"We had a lot of fun in training, working together and learning to rely on one another“. What's more, we had a great training team. In the first year, this consisted of Kirsten Weidemann (business aspects) and a colleague from IT. In the second year of training, we were joined by other IKORians from IT, ABAP and Java development.

What the IT specialist training covers

In general, an IT specialist (m/f/d) is employed across all industries and in various company divisions. The focus of training is on project planning and the development of software solutions, taking information security into account. Development processes apply agile, networked and multidisciplinary methods. In addition, appropriate programming paradigms, languages and environments are selected according to the respective project.

What "Learning by Doing" actually means

During his apprenticeship, the former Oberhausen office and its trainees moved to the new branch office in Essen. There, Simon Pelzer, a committed office worker, also likes to work remotely. He is assigned to Dock Application Lifestyle Management, or ALM for short. The 30-year-old describes his day-to-day work as customer-driven, whether it's ticket processing or regulatory tasks.

Simon's professional development is far from over; neither his field of work nor his genuine interests indicate that: "As a developer, a lot is 'learning by doing'. It's continuous learning; there's always something new being added". When asked if Simon has a mentor, he answers in the negative: "Not in the strict sense. I learn from all the experienced colleagues. My cargo lead Alex Bärwald supports me in terms of further training and my career. I have taken over many of my administrative tasks from my crew lead Vera Dirschauer. This is also where I see my future. I would like to take care of niche topics such as archiving and authorization. And, of course, continue to be active in the alumni network for the trainees," Simon emphasizes.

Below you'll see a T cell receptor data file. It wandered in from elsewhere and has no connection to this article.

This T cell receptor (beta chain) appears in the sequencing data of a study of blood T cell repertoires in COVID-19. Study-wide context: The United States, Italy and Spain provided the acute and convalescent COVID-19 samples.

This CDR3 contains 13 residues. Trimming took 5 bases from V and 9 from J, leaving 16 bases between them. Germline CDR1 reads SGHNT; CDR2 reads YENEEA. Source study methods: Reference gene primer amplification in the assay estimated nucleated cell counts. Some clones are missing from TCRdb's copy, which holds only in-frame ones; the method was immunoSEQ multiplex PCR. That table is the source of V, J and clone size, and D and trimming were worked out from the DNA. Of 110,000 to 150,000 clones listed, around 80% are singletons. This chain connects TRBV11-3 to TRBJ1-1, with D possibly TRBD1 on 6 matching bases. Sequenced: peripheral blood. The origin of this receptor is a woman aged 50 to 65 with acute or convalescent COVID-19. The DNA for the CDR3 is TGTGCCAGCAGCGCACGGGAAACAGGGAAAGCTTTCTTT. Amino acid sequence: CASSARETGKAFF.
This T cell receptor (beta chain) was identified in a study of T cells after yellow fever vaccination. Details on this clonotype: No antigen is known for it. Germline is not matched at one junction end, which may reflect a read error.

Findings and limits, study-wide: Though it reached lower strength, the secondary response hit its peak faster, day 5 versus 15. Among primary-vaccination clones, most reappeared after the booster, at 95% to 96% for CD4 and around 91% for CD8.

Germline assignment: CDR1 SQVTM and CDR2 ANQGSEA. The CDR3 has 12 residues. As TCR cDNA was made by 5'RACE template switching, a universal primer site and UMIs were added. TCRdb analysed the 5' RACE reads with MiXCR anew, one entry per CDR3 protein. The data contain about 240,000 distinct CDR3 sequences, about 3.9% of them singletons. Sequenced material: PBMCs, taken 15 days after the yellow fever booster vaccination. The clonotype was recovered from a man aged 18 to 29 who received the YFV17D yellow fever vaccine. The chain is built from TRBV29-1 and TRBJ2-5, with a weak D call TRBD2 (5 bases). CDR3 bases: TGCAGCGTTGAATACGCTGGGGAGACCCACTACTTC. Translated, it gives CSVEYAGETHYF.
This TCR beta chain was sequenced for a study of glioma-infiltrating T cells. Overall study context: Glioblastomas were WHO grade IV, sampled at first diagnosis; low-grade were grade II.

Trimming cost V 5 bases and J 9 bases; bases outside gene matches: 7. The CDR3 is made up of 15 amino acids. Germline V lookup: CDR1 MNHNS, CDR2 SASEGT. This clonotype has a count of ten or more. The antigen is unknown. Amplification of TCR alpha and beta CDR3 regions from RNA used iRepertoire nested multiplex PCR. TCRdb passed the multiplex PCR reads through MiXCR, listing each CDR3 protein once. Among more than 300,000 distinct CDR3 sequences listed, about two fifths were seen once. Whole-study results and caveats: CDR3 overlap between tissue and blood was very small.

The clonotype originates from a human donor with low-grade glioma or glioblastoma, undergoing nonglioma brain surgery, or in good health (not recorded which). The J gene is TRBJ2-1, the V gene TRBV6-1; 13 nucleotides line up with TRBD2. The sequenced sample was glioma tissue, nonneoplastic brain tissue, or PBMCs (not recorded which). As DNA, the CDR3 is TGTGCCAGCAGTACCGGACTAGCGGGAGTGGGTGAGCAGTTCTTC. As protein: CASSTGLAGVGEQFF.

Why employers should do a better job of promoting vocational training

Representing his IT colleagues, Simon shows that ability to learn through good training and the possibility of a career in the workplace do not depend on a degree. Nevertheless, this IKOR networker also knows that employers have to do a lot to get people interested in an apprenticeship. Simon's tip: "The value of an apprenticeship must come closer to that of a degree in public perception and opinion. A degree is not always better, in some cases even unnecessary or detrimental."

Even employed in a permanent position, it is possible to continue your education: either study part-time or add a degree during your professional life. For example, a former "fellow trainee" of Simon's took up part-time studies in October 2022 alongside his IKOR job. It's good that the German education system offers many opportunities. And it's good that there are employers who actively support their employees in continuing their education. Like IKOR. According to Simon, the company is not only an "excellent employer when it comes to training, but also when it comes to continuing education.

What does Simon wish for the future? "Air conditioning on the tenth floor of the Essen office in summer," he says with a grin. "Otherwise, I'm perfectly happy - just the way things are."